A recent study examined the effect of medication nonadherence on progression-free survival (PFS) among patients with renal cell carcinoma, published in Cancer Management and Research (November 2017; 9:731-739).
Axitinib and everolimus are oral anticancer agents often used as second-line therapy for renal cell carcinoma. However, nonadherence to these drugs may negatively affect outcomes.
Jason Shafrin, Precision Health Economics (Los Angeles, CA), and colleagues conducted a study to examine how observed nonadherence to second-line axitinib and everolimus impacts PFS among patients with renal cell carcinoma. Researchers sampled 2164 patients from the Medical Expenditure Panel Survey. An adherence-exposure-outcome model was used to simulate the impact of adherence on PFS. Researchers utilized a pharmacokinetic/pharmacodynamic population model to simulate therapy exposure, which was measured by the area under the plasma concentration-time curve (AUC) and minimum blood or trough concentration based on optimal adherence and real-world adherence.
Researchers also used previously published pharmacokinetic/pharmacodynamic models to estimate the effect of drug exposure on PFS outcomes under optimal and real-world adherence scenarios.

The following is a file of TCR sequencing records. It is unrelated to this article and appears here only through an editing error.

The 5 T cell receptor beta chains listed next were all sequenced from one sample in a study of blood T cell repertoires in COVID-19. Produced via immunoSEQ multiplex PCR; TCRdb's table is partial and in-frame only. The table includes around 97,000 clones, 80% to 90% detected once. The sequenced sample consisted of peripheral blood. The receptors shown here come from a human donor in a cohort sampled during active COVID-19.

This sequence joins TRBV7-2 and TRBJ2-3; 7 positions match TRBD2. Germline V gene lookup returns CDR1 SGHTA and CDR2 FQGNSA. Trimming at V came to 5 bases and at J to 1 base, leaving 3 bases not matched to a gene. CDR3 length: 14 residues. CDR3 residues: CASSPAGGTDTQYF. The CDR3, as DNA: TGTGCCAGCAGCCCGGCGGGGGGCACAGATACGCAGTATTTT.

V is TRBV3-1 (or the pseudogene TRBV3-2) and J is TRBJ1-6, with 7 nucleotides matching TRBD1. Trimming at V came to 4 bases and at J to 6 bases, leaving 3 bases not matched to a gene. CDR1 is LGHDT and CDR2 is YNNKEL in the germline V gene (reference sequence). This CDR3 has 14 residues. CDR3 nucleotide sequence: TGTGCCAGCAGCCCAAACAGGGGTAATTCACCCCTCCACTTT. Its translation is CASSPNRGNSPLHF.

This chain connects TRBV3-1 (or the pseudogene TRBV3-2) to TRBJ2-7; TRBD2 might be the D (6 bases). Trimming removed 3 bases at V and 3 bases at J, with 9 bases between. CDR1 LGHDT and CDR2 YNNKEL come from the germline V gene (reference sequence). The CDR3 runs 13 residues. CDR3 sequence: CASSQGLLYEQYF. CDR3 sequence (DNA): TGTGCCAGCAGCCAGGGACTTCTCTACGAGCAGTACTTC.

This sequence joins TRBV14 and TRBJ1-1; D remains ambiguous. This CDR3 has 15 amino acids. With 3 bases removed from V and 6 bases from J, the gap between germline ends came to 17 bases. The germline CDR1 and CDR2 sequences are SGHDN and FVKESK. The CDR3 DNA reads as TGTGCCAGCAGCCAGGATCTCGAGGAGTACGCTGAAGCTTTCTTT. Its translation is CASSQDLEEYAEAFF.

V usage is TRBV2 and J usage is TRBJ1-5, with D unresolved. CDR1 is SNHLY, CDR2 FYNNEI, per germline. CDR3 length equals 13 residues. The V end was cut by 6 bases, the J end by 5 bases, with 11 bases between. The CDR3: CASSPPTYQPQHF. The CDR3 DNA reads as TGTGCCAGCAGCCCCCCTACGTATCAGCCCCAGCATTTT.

Researchers noted that average adherence measured using medication possession ratios was 76%.
Results of the study showed that drug exposure was significantly higher among adherent patients compared with nonadherent patients for axitinib (AUC, 249.5 VS 159.8 ng×h /mL, respectively; P < .001) and everolimus (AUC, 185.4 vs 118.0 µg×h/L, respectively; P < .001). Additionally, patient nonadherence in the real world reduced the expected PFS by 29% for those taking axitinib (8.4 months with optimal adherence vs 6.0 months with real-world adherence; P < .001) and by 5% for those taking everolimus (5.5 vs 5.2 months, respectively; P < .001).
In their concluding remarks, researchers concluded that nonadherence to second-line axitinib or everolimus in the real-world is likely to result in decreased PFS.—Zachary Bessette